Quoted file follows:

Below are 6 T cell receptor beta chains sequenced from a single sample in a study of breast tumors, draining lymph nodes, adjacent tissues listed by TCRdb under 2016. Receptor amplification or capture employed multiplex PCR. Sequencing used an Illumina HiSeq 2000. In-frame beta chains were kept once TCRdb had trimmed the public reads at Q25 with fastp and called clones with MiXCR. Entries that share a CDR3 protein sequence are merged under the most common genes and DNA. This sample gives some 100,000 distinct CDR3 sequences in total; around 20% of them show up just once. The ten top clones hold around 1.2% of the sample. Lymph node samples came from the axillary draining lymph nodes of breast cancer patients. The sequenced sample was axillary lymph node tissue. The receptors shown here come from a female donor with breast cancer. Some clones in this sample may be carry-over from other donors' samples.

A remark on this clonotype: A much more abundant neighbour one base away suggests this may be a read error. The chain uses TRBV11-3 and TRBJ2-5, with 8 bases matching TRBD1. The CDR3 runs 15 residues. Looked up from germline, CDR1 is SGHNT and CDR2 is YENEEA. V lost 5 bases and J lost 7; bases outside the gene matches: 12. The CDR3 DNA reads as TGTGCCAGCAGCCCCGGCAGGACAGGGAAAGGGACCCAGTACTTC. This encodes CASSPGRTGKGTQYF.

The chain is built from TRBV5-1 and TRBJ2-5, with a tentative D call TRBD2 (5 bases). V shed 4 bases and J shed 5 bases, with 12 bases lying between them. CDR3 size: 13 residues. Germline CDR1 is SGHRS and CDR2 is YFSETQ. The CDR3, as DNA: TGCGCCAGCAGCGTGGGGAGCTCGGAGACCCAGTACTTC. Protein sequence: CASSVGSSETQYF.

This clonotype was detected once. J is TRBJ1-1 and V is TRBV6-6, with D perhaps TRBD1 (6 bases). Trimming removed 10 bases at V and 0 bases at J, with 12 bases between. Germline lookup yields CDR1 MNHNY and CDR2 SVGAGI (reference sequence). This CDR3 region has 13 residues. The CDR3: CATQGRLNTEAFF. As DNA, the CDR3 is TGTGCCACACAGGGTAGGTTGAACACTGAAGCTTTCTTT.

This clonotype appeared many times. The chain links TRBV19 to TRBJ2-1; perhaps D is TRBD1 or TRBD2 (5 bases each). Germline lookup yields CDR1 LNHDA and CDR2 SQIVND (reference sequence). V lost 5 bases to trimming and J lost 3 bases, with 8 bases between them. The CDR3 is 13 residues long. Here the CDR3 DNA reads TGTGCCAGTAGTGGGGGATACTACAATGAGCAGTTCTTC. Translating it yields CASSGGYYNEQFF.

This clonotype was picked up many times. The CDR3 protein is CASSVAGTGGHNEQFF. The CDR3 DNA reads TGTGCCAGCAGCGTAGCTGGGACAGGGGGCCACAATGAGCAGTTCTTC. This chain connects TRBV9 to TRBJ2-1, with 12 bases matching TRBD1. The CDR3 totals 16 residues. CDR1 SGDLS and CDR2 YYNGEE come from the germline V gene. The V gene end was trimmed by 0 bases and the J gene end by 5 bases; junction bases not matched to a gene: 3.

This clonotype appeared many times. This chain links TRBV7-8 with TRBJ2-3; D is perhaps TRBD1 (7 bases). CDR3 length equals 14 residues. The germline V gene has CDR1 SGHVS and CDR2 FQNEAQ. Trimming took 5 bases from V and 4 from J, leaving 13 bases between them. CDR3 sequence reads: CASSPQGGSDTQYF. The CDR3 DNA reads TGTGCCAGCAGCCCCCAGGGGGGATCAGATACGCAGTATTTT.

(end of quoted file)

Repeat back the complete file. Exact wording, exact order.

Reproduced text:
Below are 6 T cell receptor beta chains sequenced from a single sample in a study of breast tumors, draining lymph nodes, adjacent tissues listed by TCRdb under 2016. Receptor amplification or capture employed multiplex PCR. Sequencing used an Illumina HiSeq 2000. In-frame beta chains were kept once TCRdb had trimmed the public reads at Q25 with fastp and called clones with MiXCR. Entries that share a CDR3 protein sequence are merged under the most common genes and DNA. This sample gives some 100,000 distinct CDR3 sequences in total; around 20% of them show up just once. The ten top clones hold around 1.2% of the sample. Lymph node samples came from the axillary draining lymph nodes of breast cancer patients. The sequenced sample was axillary lymph node tissue. The receptors shown here come from a female donor with breast cancer. Some clones in this sample may be carry-over from other donors' samples.

A remark on this clonotype: A much more abundant neighbour one base away suggests this may be a read error. The chain uses TRBV11-3 and TRBJ2-5, with 8 bases matching TRBD1. The CDR3 runs 15 residues. Looked up from germline, CDR1 is SGHNT and CDR2 is YENEEA. V lost 5 bases and J lost 7; bases outside the gene matches: 12. The CDR3 DNA reads as TGTGCCAGCAGCCCCGGCAGGACAGGGAAAGGGACCCAGTACTTC. This encodes CASSPGRTGKGTQYF.

The chain is built from TRBV5-1 and TRBJ2-5, with a tentative D call TRBD2 (5 bases). V shed 4 bases and J shed 5 bases, with 12 bases lying between them. CDR3 size: 13 residues. Germline CDR1 is SGHRS and CDR2 is YFSETQ. The CDR3, as DNA: TGCGCCAGCAGCGTGGGGAGCTCGGAGACCCAGTACTTC. Protein sequence: CASSVGSSETQYF.

This clonotype was detected once. J is TRBJ1-1 and V is TRBV6-6, with D perhaps TRBD1 (6 bases). Trimming removed 10 bases at V and 0 bases at J, with 12 bases between. Germline lookup yields CDR1 MNHNY and CDR2 SVGAGI (reference sequence). This CDR3 region has 13 residues. The CDR3: CATQGRLNTEAFF. As DNA, the CDR3 is TGTGCCACACAGGGTAGGTTGAACACTGAAGCTTTCTTT.

This clonotype appeared many times. The chain links TRBV19 to TRBJ2-1; perhaps D is TRBD1 or TRBD2 (5 bases each). Germline lookup yields CDR1 LNHDA and CDR2 SQIVND (reference sequence). V lost 5 bases to trimming and J lost 3 bases, with 8 bases between them. The CDR3 is 13 residues long. Here the CDR3 DNA reads TGTGCCAGTAGTGGGGGATACTACAATGAGCAGTTCTTC. Translating it yields CASSGGYYNEQFF.

This clonotype was picked up many times. The CDR3 protein is CASSVAGTGGHNEQFF. The CDR3 DNA reads TGTGCCAGCAGCGTAGCTGGGACAGGGGGCCACAATGAGCAGTTCTTC. This chain connects TRBV9 to TRBJ2-1, with 12 bases matching TRBD1. The CDR3 totals 16 residues. CDR1 SGDLS and CDR2 YYNGEE come from the germline V gene. The V gene end was trimmed by 0 bases and the J gene end by 5 bases; junction bases not matched to a gene: 3.

This clonotype appeared many times. This chain links TRBV7-8 with TRBJ2-3; D is perhaps TRBD1 (7 bases). CDR3 length equals 14 residues. The germline V gene has CDR1 SGHVS and CDR2 FQNEAQ. Trimming took 5 bases from V and 4 from J, leaving 13 bases between them. CDR3 sequence reads: CASSPQGGSDTQYF. The CDR3 DNA reads TGTGCCAGCAGCCCCCAGGGGGGATCAGATACGCAGTATTTT.